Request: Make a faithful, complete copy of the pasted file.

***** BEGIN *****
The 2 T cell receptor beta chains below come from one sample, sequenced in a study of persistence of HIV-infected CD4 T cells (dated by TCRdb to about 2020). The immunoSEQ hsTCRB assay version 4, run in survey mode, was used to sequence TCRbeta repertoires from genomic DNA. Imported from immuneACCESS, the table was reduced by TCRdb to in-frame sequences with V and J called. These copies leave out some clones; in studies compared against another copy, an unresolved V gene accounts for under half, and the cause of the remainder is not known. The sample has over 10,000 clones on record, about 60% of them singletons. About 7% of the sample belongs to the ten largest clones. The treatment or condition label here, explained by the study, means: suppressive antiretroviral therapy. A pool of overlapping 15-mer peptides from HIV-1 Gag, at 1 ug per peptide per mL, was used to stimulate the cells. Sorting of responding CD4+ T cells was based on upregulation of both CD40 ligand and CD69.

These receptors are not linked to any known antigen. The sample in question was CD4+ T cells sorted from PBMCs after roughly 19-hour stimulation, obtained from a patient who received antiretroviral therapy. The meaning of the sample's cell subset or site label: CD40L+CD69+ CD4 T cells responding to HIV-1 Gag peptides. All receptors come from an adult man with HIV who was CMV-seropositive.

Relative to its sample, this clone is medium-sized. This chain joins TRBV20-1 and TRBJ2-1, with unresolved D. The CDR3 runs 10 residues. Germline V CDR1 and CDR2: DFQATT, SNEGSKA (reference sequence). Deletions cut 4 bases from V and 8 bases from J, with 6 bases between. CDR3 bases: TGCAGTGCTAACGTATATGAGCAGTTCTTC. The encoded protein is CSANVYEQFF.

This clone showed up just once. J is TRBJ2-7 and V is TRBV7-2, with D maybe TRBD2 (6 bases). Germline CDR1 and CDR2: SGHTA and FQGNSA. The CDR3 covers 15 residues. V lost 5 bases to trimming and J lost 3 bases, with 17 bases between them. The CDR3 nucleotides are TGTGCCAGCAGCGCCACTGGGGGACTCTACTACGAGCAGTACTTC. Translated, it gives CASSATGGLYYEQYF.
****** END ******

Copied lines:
The 2 T cell receptor beta chains below come from one sample, sequenced in a study of persistence of HIV-infected CD4 T cells (dated by TCRdb to about 2020). The immunoSEQ hsTCRB assay version 4, run in survey mode, was used to sequence TCRbeta repertoires from genomic DNA. Imported from immuneACCESS, the table was reduced by TCRdb to in-frame sequences with V and J called. These copies leave out some clones; in studies compared against another copy, an unresolved V gene accounts for under half, and the cause of the remainder is not known. The sample has over 10,000 clones on record, about 60% of them singletons. About 7% of the sample belongs to the ten largest clones. The treatment or condition label here, explained by the study, means: suppressive antiretroviral therapy. A pool of overlapping 15-mer peptides from HIV-1 Gag, at 1 ug per peptide per mL, was used to stimulate the cells. Sorting of responding CD4+ T cells was based on upregulation of both CD40 ligand and CD69.

These receptors are not linked to any known antigen. The sample in question was CD4+ T cells sorted from PBMCs after roughly 19-hour stimulation, obtained from a patient who received antiretroviral therapy. The meaning of the sample's cell subset or site label: CD40L+CD69+ CD4 T cells responding to HIV-1 Gag peptides. All receptors come from an adult man with HIV who was CMV-seropositive.

Relative to its sample, this clone is medium-sized. This chain joins TRBV20-1 and TRBJ2-1, with unresolved D. The CDR3 runs 10 residues. Germline V CDR1 and CDR2: DFQATT, SNEGSKA (reference sequence). Deletions cut 4 bases from V and 8 bases from J, with 6 bases between. CDR3 bases: TGCAGTGCTAACGTATATGAGCAGTTCTTC. The encoded protein is CSANVYEQFF.

This clone showed up just once. J is TRBJ2-7 and V is TRBV7-2, with D maybe TRBD2 (6 bases). Germline CDR1 and CDR2: SGHTA and FQGNSA. The CDR3 covers 15 residues. V lost 5 bases to trimming and J lost 3 bases, with 17 bases between them. The CDR3 nucleotides are TGTGCCAGCAGCGCCACTGGGGGACTCTACTACGAGCAGTACTTC. Translated, it gives CASSATGGLYYEQYF.